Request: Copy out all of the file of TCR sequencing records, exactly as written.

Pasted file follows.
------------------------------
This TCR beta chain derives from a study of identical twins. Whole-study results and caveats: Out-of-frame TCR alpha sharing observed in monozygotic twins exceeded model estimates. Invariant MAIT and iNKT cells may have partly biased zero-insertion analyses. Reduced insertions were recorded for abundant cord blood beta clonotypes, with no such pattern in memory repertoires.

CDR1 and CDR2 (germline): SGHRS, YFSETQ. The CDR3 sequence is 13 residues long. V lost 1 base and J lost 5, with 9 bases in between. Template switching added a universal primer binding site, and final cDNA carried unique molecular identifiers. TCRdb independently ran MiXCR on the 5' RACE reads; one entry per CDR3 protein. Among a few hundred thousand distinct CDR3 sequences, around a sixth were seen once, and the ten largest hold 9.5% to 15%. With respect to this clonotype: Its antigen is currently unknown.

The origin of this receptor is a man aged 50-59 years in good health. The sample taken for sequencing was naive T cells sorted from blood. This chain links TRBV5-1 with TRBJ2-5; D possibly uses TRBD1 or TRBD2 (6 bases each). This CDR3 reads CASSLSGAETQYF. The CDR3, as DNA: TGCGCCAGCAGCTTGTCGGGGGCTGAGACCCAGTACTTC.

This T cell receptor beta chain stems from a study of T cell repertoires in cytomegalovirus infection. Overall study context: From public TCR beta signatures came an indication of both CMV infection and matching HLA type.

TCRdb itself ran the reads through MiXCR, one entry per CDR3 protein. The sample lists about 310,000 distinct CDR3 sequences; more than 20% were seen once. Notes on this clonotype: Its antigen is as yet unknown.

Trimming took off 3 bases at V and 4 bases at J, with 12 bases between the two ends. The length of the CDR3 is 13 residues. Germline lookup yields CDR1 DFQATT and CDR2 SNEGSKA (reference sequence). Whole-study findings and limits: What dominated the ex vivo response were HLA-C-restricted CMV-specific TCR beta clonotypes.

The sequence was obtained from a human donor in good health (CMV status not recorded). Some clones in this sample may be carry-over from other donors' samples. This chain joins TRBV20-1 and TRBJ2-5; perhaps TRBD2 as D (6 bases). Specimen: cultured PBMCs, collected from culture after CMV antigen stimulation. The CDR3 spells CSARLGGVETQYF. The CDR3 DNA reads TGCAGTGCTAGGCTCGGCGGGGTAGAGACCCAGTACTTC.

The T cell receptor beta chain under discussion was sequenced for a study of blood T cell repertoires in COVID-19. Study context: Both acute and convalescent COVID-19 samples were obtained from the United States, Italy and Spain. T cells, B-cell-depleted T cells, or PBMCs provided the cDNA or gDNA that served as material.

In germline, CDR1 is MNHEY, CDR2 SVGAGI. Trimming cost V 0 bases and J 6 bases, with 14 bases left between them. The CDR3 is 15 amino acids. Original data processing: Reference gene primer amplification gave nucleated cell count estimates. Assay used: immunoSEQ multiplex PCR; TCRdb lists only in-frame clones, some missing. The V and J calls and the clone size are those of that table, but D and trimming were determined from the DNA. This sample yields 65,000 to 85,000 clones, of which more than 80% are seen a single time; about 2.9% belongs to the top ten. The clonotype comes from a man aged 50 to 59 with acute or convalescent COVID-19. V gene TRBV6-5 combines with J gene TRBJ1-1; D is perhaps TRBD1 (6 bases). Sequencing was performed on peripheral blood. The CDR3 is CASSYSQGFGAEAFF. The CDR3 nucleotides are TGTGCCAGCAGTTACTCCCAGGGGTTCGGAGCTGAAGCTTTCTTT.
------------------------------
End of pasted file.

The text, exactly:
This TCR beta chain derives from a study of identical twins. Whole-study results and caveats: Out-of-frame TCR alpha sharing observed in monozygotic twins exceeded model estimates. Invariant MAIT and iNKT cells may have partly biased zero-insertion analyses. Reduced insertions were recorded for abundant cord blood beta clonotypes, with no such pattern in memory repertoires.

CDR1 and CDR2 (germline): SGHRS, YFSETQ. The CDR3 sequence is 13 residues long. V lost 1 base and J lost 5, with 9 bases in between. Template switching added a universal primer binding site, and final cDNA carried unique molecular identifiers. TCRdb independently ran MiXCR on the 5' RACE reads; one entry per CDR3 protein. Among a few hundred thousand distinct CDR3 sequences, around a sixth were seen once, and the ten largest hold 9.5% to 15%. With respect to this clonotype: Its antigen is currently unknown.

The origin of this receptor is a man aged 50-59 years in good health. The sample taken for sequencing was naive T cells sorted from blood. This chain links TRBV5-1 with TRBJ2-5; D possibly uses TRBD1 or TRBD2 (6 bases each). This CDR3 reads CASSLSGAETQYF. The CDR3, as DNA: TGCGCCAGCAGCTTGTCGGGGGCTGAGACCCAGTACTTC.

This T cell receptor beta chain stems from a study of T cell repertoires in cytomegalovirus infection. Overall study context: From public TCR beta signatures came an indication of both CMV infection and matching HLA type.

TCRdb itself ran the reads through MiXCR, one entry per CDR3 protein. The sample lists about 310,000 distinct CDR3 sequences; more than 20% were seen once. Notes on this clonotype: Its antigen is as yet unknown.

Trimming took off 3 bases at V and 4 bases at J, with 12 bases between the two ends. The length of the CDR3 is 13 residues. Germline lookup yields CDR1 DFQATT and CDR2 SNEGSKA (reference sequence). Whole-study findings and limits: What dominated the ex vivo response were HLA-C-restricted CMV-specific TCR beta clonotypes.

The sequence was obtained from a human donor in good health (CMV status not recorded). Some clones in this sample may be carry-over from other donors' samples. This chain joins TRBV20-1 and TRBJ2-5; perhaps TRBD2 as D (6 bases). Specimen: cultured PBMCs, collected from culture after CMV antigen stimulation. The CDR3 spells CSARLGGVETQYF. The CDR3 DNA reads TGCAGTGCTAGGCTCGGCGGGGTAGAGACCCAGTACTTC.

The T cell receptor beta chain under discussion was sequenced for a study of blood T cell repertoires in COVID-19. Study context: Both acute and convalescent COVID-19 samples were obtained from the United States, Italy and Spain. T cells, B-cell-depleted T cells, or PBMCs provided the cDNA or gDNA that served as material.

In germline, CDR1 is MNHEY, CDR2 SVGAGI. Trimming cost V 0 bases and J 6 bases, with 14 bases left between them. The CDR3 is 15 amino acids. Original data processing: Reference gene primer amplification gave nucleated cell count estimates. Assay used: immunoSEQ multiplex PCR; TCRdb lists only in-frame clones, some missing. The V and J calls and the clone size are those of that table, but D and trimming were determined from the DNA. This sample yields 65,000 to 85,000 clones, of which more than 80% are seen a single time; about 2.9% belongs to the top ten. The clonotype comes from a man aged 50 to 59 with acute or convalescent COVID-19. V gene TRBV6-5 combines with J gene TRBJ1-1; D is perhaps TRBD1 (6 bases). Sequencing was performed on peripheral blood. The CDR3 is CASSYSQGFGAEAFF. The CDR3 nucleotides are TGTGCCAGCAGTTACTCCCAGGGGTTCGGAGCTGAAGCTTTCTTT.